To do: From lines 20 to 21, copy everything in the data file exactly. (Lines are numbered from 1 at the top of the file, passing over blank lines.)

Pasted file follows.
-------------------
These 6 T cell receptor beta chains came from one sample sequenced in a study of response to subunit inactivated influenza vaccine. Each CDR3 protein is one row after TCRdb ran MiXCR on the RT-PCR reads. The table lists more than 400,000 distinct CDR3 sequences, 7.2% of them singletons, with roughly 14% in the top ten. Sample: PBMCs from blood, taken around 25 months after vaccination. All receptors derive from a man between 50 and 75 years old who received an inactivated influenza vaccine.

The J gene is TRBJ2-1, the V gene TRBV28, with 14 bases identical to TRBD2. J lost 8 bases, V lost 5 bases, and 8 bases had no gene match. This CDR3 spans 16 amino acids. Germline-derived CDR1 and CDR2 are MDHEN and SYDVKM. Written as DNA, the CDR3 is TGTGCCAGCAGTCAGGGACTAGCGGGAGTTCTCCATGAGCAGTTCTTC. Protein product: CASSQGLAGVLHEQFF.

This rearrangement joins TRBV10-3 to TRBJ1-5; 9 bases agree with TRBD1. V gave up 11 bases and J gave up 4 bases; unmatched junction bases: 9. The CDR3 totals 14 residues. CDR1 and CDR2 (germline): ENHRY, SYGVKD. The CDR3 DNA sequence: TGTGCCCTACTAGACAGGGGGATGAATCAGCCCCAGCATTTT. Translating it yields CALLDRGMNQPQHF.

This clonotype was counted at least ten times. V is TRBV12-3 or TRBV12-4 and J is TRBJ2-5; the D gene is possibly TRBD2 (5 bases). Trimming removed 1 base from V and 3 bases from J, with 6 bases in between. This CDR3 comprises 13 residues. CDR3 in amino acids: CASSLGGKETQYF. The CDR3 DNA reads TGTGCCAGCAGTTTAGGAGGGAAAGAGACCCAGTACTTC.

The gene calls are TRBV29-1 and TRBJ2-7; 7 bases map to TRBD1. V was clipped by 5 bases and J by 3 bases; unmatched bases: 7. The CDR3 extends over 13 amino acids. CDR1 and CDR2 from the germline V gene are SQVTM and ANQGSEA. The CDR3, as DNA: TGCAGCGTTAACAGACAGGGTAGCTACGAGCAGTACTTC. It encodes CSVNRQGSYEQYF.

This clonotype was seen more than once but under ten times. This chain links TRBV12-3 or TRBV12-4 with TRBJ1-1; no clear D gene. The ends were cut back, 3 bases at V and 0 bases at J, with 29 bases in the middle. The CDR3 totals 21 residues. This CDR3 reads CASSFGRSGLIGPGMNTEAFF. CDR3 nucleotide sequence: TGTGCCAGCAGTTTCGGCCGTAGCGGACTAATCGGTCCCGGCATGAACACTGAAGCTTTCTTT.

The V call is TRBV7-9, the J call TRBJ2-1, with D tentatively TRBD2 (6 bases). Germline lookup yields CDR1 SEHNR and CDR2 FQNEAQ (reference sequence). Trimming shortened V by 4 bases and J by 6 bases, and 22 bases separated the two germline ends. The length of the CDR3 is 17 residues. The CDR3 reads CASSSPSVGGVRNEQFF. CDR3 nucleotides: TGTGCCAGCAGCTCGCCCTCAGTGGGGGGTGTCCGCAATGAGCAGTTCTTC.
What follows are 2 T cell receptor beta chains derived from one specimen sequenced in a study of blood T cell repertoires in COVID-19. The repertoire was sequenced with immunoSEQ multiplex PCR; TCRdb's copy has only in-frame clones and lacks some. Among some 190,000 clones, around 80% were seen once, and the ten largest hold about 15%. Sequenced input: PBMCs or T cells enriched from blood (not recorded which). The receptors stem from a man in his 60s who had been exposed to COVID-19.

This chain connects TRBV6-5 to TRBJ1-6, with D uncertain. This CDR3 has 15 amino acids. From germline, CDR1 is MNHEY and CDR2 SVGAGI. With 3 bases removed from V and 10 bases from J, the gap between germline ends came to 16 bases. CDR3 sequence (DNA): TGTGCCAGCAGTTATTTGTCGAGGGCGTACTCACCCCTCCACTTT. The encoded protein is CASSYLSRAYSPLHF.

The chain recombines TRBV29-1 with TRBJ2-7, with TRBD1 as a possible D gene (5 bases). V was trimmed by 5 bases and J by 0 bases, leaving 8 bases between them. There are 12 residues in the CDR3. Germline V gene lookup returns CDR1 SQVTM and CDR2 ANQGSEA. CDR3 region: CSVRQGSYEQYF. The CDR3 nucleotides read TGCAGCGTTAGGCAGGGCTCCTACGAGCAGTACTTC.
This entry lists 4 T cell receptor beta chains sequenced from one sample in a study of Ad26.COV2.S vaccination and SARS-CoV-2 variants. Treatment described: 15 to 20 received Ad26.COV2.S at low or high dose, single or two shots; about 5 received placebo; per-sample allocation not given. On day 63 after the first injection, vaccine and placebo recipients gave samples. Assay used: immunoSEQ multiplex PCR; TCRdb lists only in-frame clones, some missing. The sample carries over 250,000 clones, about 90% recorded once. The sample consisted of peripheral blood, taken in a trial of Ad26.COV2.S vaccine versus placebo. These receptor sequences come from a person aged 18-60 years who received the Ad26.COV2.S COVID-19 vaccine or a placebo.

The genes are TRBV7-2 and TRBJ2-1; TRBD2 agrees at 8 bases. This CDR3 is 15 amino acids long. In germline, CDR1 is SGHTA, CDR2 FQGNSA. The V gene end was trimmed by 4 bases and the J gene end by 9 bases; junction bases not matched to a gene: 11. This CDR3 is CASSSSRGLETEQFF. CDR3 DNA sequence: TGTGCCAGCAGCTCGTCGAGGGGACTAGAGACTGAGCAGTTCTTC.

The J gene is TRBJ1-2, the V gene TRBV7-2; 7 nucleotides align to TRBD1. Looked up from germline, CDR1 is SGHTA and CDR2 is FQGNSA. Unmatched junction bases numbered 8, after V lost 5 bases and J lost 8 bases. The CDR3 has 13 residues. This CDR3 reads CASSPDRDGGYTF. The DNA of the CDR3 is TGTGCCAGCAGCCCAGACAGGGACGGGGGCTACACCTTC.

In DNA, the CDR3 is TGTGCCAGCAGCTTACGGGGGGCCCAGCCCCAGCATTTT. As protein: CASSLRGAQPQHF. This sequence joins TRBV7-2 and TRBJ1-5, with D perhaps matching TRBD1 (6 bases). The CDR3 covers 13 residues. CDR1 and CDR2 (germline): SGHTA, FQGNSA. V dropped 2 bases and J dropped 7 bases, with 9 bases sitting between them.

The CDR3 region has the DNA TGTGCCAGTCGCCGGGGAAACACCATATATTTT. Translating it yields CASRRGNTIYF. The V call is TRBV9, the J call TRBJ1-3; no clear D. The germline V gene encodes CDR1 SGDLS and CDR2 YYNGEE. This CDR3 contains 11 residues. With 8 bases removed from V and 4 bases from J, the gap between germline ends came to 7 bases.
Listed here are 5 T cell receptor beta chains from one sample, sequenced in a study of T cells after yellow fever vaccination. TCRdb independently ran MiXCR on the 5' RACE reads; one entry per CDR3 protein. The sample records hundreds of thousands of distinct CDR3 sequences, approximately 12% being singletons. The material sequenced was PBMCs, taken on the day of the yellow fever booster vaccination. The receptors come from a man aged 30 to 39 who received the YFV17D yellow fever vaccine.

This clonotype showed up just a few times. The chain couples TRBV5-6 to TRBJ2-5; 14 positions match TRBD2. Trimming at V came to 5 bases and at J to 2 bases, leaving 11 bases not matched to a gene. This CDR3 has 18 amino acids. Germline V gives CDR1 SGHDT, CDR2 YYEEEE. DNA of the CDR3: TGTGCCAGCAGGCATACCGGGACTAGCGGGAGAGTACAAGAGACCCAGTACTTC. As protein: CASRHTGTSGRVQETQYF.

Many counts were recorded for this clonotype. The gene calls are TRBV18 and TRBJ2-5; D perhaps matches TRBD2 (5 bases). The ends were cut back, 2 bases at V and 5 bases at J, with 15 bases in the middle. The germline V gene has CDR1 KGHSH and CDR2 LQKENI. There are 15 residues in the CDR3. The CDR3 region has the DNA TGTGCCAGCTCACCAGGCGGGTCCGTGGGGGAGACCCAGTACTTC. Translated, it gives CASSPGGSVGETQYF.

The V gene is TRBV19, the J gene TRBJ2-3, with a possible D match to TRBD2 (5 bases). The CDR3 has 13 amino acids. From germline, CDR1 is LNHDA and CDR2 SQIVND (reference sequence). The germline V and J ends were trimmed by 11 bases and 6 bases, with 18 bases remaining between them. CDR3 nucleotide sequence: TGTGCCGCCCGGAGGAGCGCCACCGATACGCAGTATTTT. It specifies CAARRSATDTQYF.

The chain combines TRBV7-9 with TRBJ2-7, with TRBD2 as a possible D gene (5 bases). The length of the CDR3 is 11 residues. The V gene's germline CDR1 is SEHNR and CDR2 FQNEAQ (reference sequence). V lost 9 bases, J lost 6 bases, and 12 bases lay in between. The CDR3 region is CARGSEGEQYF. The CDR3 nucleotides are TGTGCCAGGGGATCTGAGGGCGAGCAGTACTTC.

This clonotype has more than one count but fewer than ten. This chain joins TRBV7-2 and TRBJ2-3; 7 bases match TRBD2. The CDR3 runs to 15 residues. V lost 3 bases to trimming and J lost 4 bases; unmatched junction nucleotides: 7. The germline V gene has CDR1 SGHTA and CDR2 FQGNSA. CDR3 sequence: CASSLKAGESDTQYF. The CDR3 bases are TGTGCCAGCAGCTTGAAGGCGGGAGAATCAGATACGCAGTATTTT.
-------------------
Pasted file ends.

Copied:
The chain combines TRBV7-9 with TRBJ2-7, with TRBD2 as a possible D gene (5 bases). The length of the CDR3 is 11 residues. The V gene's germline CDR1 is SEHNR and CDR2 FQNEAQ (reference sequence). V lost 9 bases, J lost 6 bases, and 12 bases lay in between. The CDR3 region is CARGSEGEQYF. The CDR3 nucleotides are TGTGCCAGGGGATCTGAGGGCGAGCAGTACTTC.

This clonotype has more than one count but fewer than ten. This chain joins TRBV7-2 and TRBJ2-3; 7 bases match TRBD2. The CDR3 runs to 15 residues. V lost 3 bases to trimming and J lost 4 bases; unmatched junction nucleotides: 7. The germline V gene has CDR1 SGHTA and CDR2 FQGNSA. CDR3 sequence: CASSLKAGESDTQYF. The CDR3 bases are TGTGCCAGCAGCTTGAAGGCGGGAGAATCAGATACGCAGTATTTT.